has over deserved It.
Tho Golden Autumn.
Sabron longed for a chango with au
tumn, when the falling leaves made
the roads golden roundabout tho Cha
teau d'Escllgnac. Ho thought ho
would llko to go nway. He rodo his
horso ono dny up to tho property of
tho hard-honrted unforgiving lady and,
finding tho gate open, rodo through
tho grounds up to tho terrace. Seeing
no ono, ho sat in his snddlo looking
over tho golden country to tho Rhono
and the castle of tho good King Reno,
where tho autumn mists wero llko ban
ners floating from towers.
Thoro was a solitary beauty around
tho lovely placo that spoke o tho
young olllcor with a sweet melancholy.
Ho fancied that Miss Redmond must
often havo looked outfrom ono of tho
windows, and ho wondered which ono.
Tho terrace was desorted and leaves
from tho vines strewed It with red and
golden specters. Pltdhouno raced nftor
them, for tho wind started them flying,
and ho rolled his tawny little body
over and over In tho rustling loaves.
Then a rabbit, which before tho ar
rival of Sabron had been sitting com
fortably on tho torraco stones, scut
tled, away llko mad, and Pltchouno,
somowhat hindered by his limp, toro
after It.
Tho deserted chateau, tho fact that
thoro was nothing In his military lifo
beyond tho routine to intcr.est him
now in Taraacon, mado Sabron eagerly
look forward, to a chango, and ho
wnltcd for lc'ttors from the mlnUtor of
war which would send him to a new
Tho following day after his visit to
tho chateau ho took n walk, Pltchouno
at his heels, and stood asldo in tho,
highroad to lot a yollow motor pass
him, but tho yollow motor at that mo-
Stood Aside to Let a Motor Pass Him.
mont drow up to Uio aide of tho road
whilo tho chauffeur got out to adjust
Bomo portion of tho mechanism. Somo
ono loaned from tho yollow motor win
dow and Sabron camo forward to
apeak to" tho MnrqulBo d'Escllgnac
ami anothor lady by hor Bldo
"How do you do, Monsieur? Do you
romombor us?"
(Had ho over forcottcn thorn?) Hn
regretted so vory much not having
ooon nmo to dlno with thom in tho
'And your sick friend?" asked
Madamo d'Escllgnac koonly, "did ho
"Yea," Bald Sabron, and Miss Rod
mond, who loaned forward, smllod at
him and oxtonded hor protty hand
Sabron oponod tho motor door.
"What n darling doKiM Mlsa nnrt
mond cried. "What a bowltchlng faco
no nasi uob an msu terrier, isu
Sabron called Pltchouno. wlin ill
vortod his attention from thn
four to como nnd bo hauled up by the
collar and presented. Sabron shook
ou ins rotlconco.
"U)t mo mako a confession," ho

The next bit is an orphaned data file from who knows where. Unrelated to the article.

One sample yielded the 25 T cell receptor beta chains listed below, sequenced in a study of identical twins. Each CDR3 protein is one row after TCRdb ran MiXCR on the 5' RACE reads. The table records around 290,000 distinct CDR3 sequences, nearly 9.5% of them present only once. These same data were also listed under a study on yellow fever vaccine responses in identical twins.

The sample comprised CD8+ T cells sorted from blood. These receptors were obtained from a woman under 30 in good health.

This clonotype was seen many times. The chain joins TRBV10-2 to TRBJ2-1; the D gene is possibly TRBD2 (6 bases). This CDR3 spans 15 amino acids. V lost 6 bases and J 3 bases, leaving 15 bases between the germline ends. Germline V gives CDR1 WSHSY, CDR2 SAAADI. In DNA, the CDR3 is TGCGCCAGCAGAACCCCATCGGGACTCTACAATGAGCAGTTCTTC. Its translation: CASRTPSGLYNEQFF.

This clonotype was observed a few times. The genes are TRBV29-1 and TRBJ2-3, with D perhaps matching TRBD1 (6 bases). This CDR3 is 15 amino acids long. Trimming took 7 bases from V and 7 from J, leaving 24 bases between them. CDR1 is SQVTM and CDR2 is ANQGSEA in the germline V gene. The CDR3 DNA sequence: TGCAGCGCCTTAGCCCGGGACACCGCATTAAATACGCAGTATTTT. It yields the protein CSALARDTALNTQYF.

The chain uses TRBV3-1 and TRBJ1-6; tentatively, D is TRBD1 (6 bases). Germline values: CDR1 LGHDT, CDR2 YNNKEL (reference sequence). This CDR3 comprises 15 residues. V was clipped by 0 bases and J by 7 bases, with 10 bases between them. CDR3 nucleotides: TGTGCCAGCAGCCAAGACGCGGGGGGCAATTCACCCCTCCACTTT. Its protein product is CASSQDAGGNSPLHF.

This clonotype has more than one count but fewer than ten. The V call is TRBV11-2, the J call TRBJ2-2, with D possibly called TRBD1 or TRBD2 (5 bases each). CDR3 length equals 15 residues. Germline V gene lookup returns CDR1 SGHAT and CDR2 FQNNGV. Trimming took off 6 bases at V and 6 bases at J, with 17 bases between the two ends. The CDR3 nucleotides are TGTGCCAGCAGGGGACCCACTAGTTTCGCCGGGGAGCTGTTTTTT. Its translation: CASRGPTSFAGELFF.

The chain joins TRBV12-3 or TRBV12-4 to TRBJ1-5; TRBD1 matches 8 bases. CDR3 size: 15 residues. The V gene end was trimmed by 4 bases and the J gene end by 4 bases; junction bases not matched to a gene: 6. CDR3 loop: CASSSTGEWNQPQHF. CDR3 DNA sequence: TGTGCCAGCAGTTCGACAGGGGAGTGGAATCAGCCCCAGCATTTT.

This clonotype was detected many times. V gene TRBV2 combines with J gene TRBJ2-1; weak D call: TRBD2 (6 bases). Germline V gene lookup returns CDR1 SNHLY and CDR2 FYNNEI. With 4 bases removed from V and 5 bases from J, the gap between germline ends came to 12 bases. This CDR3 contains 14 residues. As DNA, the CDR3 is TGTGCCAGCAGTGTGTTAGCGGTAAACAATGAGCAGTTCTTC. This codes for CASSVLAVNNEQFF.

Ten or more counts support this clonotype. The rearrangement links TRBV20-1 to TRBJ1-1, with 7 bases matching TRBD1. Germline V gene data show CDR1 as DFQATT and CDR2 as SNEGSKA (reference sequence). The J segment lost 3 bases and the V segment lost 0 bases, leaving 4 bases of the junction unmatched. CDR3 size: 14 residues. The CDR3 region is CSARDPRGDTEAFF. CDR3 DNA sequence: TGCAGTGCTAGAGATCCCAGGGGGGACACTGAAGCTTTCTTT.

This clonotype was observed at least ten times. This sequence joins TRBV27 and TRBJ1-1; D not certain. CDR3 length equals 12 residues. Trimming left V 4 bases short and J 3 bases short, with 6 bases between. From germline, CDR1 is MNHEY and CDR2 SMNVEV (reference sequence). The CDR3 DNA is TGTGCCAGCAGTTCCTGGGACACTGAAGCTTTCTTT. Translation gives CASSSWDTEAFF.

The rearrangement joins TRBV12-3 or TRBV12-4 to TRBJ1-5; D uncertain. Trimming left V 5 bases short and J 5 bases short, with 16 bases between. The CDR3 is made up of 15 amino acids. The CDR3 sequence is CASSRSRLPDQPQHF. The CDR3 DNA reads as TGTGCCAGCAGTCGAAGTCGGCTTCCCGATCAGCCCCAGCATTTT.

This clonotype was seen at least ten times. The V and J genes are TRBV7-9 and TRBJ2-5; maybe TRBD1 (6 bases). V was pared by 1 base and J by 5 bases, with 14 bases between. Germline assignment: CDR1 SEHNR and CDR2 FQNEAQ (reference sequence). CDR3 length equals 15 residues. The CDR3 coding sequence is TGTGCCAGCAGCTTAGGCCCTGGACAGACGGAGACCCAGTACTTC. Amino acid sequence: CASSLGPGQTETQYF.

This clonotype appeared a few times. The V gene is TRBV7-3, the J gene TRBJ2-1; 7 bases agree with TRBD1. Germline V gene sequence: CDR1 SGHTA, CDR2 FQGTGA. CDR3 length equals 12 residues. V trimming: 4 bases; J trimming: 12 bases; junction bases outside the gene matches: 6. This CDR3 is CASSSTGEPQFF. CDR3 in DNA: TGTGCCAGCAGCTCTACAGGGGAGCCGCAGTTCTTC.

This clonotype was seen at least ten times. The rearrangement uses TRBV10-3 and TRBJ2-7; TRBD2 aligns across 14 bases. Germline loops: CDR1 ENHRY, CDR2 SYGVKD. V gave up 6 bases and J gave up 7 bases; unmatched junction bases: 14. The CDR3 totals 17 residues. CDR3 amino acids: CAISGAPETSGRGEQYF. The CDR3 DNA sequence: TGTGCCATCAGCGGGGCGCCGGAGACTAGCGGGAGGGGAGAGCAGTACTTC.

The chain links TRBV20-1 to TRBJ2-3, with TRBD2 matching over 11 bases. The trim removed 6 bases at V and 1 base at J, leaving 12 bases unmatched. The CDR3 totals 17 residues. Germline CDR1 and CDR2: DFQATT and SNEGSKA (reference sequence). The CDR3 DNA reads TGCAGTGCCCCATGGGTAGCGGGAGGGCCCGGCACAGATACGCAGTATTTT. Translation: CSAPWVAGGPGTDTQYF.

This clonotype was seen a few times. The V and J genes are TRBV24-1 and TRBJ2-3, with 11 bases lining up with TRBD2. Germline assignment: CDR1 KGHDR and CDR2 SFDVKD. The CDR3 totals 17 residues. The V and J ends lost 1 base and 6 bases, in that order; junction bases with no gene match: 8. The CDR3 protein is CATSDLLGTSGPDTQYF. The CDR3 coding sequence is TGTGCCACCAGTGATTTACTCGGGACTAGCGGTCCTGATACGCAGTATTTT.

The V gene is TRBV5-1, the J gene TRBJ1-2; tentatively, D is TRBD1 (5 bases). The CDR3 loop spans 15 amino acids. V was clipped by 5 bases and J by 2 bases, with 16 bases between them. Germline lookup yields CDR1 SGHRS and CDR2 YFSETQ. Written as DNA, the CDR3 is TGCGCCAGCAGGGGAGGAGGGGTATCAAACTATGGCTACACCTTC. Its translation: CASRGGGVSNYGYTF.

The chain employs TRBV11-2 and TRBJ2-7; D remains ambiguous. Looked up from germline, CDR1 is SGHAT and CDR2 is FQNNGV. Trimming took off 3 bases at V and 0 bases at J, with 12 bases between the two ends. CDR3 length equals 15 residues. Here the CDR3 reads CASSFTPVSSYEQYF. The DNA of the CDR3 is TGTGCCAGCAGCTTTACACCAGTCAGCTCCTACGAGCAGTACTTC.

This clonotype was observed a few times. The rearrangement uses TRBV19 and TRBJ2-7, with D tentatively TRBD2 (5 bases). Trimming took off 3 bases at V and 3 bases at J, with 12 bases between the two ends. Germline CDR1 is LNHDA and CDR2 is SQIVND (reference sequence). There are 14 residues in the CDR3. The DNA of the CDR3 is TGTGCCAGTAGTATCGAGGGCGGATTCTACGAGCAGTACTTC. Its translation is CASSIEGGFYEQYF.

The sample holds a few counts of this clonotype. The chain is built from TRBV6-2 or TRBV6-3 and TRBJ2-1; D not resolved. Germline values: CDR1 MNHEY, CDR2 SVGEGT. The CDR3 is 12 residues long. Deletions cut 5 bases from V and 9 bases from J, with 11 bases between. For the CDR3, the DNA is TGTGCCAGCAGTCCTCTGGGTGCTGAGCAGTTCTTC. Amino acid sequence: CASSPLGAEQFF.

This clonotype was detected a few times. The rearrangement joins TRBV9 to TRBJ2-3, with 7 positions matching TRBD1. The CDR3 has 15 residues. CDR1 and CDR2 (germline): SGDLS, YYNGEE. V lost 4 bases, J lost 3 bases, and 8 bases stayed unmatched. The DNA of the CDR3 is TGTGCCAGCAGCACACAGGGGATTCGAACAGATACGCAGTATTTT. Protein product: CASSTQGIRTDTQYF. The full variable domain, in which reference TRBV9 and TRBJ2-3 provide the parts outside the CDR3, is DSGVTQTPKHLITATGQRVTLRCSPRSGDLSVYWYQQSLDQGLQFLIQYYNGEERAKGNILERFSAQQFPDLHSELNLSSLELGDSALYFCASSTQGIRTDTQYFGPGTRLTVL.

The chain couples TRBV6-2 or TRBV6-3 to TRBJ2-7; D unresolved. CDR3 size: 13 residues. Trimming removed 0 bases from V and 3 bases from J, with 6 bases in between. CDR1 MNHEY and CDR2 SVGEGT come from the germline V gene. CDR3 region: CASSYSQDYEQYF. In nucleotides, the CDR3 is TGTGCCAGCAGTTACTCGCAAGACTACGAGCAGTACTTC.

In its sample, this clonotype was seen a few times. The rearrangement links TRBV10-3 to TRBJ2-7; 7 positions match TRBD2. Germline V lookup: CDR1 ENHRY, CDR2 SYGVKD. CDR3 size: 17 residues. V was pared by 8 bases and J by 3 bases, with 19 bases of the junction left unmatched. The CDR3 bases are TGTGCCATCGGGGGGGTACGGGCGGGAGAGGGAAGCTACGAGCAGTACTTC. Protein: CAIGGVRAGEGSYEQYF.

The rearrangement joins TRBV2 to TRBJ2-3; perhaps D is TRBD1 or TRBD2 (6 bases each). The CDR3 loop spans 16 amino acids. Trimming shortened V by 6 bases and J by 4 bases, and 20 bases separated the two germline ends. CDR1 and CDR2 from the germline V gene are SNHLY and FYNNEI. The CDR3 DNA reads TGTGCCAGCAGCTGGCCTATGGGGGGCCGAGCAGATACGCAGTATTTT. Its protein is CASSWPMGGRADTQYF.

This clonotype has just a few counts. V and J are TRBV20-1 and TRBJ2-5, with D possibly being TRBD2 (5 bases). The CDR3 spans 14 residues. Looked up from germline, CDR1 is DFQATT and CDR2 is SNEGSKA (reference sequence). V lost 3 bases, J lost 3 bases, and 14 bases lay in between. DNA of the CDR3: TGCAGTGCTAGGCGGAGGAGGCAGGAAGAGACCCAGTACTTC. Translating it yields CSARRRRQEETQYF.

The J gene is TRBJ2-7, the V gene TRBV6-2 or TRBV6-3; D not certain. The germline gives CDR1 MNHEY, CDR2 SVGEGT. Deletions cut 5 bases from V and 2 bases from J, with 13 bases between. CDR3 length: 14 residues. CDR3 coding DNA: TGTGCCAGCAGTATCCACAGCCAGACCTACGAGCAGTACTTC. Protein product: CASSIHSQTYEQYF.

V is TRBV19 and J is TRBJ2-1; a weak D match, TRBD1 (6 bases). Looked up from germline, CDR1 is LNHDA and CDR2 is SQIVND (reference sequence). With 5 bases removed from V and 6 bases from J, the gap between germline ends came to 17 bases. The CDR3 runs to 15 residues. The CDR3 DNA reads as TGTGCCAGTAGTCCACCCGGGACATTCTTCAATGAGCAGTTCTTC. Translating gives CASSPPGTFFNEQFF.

said with n courteous bow. "Thic
my 'vory sick friond.' Pltchouno was
at the point of donth tho night of your
dinner and I wns Just loavlng tho
hoUBo when I roallzod that tho lmin.
loss llttlo chap could not woathor the
- i 'Mh.
breeze without inc. He had be n run
over by a bicycle and ho needed some
vory special caro."
Mrss Redmond's hand was on Pit'
chouno's head between his pointed
oars. Sho looked sympathetic She
looked nniUBcd. She smiled.
"It wns a quostlon of 'lifo and death,'
wasn't It?" alio snld eagerly to Sabron.
"Rcnlly, It was Just that." answered
tho young olllccr, not knowing how
significant tho wordB wero to tho two
Then Mndamo d'Escllgnac know that
sho was beaten and that sho owed
something nnd was ready to pay. Tho
chauffeur got upon his scat and she
nskod suavely:
"won't you lot ua take you homo.
Monsiour Sabron?"
Ho thanked thom. Ho wns walking
and had not finished his exorcise.
"At nil events." sho nurauod. "now
that your oxcubo is no longer a goodl
ono, you will como UiIb week to din
ner, will you not?"
He would, of course, nnd watched
tho yellow motor drive away In the
autumn sunlight, wishing rather less
for the order from tho minister of war
to chango his quarters than ho had
Ordered Away.
He had received his letter from the
minister of war. Llko many things
wo wish for, set our hopes upon, when
thoy como wo find that wo do not want
them nt any prlco. Tho order waB un
welcome. Sabron was to go to Al
glors. Winter is novor very- ugly around
Tarnscon. Llko n lovely bunch of fruit
In tho brightest corner of a happy
vlnoynrd, tho Midi la sheltered from
tho rudo experiences that tho seasons
know farther north. Nevertheless,
rains and winds, sea-born and vig
orous, had swept In and upon the llt
tlo town. Tho mistral camo whis
tling and Sabron, from his window,
looked down on his llttlo gnrdon from
which summor had entirely flown. Pit.
chouno, by his side, looked down as
welf, but his expression, different from
his master's, was ecstatic, for ho saw
sliding along tho brick wall, a cat with
which ho was on tho most excited
terms. His body tense, his enra for
ward, ho gavo a aharp eorlea of barks
and llttlo soft growle, whilo his
master tapped the window-pane to the
tuno of Miss Redmond's Bong.
Although Sabron had heard It several
times, ho did not know tho words 01
that they were of a soml-rellgious, ex-
tromely sentimental character which
would havo beon difficult to translate
into French. Ho did not know that
thoy ran something liko this:
Ood keep you safe, my love,
All through tho night:
Host close In his encircling arms
Until tho light.
And thoro was more of It. Ho only
know that thoro waa a pathos in the
tuno which Bpoko to his warm heart;
which caressed and captivated him
and which made him Jong deeply for a